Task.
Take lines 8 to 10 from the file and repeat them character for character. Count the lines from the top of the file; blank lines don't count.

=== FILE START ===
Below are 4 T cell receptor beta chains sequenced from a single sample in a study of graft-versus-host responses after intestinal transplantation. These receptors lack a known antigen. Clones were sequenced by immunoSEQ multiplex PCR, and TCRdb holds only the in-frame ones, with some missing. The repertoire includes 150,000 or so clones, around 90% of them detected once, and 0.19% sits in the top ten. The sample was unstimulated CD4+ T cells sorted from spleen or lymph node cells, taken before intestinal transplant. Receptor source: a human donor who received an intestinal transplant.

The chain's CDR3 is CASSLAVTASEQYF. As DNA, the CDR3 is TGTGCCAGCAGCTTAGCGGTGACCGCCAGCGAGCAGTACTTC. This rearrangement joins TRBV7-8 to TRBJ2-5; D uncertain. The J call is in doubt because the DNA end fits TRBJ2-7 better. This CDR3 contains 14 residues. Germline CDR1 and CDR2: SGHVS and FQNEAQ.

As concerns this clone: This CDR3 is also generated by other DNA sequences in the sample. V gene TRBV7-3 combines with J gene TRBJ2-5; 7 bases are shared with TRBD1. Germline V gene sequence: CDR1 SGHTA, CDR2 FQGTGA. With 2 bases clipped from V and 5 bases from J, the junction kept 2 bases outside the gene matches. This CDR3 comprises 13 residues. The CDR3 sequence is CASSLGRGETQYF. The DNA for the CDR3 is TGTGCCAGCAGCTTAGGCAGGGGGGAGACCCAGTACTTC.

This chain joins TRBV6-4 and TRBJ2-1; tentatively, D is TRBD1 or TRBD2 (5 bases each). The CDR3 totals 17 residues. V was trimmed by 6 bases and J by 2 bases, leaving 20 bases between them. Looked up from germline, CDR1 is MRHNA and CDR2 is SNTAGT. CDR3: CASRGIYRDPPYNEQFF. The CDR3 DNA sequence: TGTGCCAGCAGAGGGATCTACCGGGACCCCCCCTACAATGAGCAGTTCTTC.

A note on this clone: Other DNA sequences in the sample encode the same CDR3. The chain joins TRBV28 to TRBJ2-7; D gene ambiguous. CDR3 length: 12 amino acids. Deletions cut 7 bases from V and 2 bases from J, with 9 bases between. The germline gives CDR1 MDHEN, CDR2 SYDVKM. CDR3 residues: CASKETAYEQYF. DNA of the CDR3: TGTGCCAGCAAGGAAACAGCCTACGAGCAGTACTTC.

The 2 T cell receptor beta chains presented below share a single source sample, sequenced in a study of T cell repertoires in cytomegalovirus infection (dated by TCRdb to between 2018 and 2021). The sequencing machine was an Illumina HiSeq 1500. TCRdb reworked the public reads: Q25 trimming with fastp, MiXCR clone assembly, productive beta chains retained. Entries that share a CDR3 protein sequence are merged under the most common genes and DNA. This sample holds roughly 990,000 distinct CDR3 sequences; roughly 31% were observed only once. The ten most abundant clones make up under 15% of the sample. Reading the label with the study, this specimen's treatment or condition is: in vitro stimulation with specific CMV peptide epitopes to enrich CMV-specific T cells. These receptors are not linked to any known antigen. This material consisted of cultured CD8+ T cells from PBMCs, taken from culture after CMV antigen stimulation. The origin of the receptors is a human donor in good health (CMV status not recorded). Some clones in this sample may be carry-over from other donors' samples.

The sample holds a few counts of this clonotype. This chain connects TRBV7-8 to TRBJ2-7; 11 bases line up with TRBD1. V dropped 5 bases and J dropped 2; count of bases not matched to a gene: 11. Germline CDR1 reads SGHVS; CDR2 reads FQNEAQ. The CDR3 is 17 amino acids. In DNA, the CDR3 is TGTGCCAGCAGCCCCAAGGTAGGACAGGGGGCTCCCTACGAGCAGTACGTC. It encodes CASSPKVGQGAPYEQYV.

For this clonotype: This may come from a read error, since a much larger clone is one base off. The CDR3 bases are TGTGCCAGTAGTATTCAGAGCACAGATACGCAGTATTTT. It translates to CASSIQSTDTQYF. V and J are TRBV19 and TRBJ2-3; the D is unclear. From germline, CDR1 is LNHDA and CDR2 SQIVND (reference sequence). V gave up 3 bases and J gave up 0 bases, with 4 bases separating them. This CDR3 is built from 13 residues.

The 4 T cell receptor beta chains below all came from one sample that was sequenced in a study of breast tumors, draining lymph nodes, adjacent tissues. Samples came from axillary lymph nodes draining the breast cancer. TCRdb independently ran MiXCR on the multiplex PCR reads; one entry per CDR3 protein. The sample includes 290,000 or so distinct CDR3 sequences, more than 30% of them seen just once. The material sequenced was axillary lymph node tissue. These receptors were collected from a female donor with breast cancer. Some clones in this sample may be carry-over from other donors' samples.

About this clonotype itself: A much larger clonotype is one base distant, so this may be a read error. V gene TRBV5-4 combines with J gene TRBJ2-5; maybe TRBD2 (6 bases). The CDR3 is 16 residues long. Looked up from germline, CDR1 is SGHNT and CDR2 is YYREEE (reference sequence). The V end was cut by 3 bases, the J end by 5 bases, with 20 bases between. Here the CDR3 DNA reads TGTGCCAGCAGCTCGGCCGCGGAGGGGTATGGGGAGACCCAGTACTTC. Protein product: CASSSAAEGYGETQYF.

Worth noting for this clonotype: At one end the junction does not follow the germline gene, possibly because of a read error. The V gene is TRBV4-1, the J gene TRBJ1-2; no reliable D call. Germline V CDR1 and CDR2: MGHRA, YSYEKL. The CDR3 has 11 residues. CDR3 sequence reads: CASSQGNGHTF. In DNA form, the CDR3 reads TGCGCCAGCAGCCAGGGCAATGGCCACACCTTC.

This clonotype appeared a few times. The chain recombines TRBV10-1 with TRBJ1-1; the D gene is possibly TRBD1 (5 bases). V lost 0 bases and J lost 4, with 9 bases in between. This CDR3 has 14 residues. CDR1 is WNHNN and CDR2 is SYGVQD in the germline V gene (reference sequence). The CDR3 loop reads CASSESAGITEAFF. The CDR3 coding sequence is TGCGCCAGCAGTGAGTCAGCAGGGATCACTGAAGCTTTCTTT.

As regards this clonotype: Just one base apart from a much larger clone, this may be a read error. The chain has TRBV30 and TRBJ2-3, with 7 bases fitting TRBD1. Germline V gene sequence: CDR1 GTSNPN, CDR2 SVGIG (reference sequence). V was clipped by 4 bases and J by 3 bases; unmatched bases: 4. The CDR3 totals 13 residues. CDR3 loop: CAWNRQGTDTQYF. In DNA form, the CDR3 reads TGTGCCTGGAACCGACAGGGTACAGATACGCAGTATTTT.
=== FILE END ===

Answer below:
For this clonotype: This may come from a read error, since a much larger clone is one base off. The CDR3 bases are TGTGCCAGTAGTATTCAGAGCACAGATACGCAGTATTTT. It translates to CASSIQSTDTQYF. V and J are TRBV19 and TRBJ2-3; the D is unclear. From germline, CDR1 is LNHDA and CDR2 SQIVND (reference sequence). V gave up 3 bases and J gave up 0 bases, with 4 bases separating them. This CDR3 is built from 13 residues.

The 4 T cell receptor beta chains below all came from one sample that was sequenced in a study of breast tumors, draining lymph nodes, adjacent tissues. Samples came from axillary lymph nodes draining the breast cancer. TCRdb independently ran MiXCR on the multiplex PCR reads; one entry per CDR3 protein. The sample includes 290,000 or so distinct CDR3 sequences, more than 30% of them seen just once. The material sequenced was axillary lymph node tissue. These receptors were collected from a female donor with breast cancer. Some clones in this sample may be carry-over from other donors' samples.

About this clonotype itself: A much larger clonotype is one base distant, so this may be a read error. V gene TRBV5-4 combines with J gene TRBJ2-5; maybe TRBD2 (6 bases). The CDR3 is 16 residues long. Looked up from germline, CDR1 is SGHNT and CDR2 is YYREEE (reference sequence). The V end was cut by 3 bases, the J end by 5 bases, with 20 bases between. Here the CDR3 DNA reads TGTGCCAGCAGCTCGGCCGCGGAGGGGTATGGGGAGACCCAGTACTTC. Protein product: CASSSAAEGYGETQYF.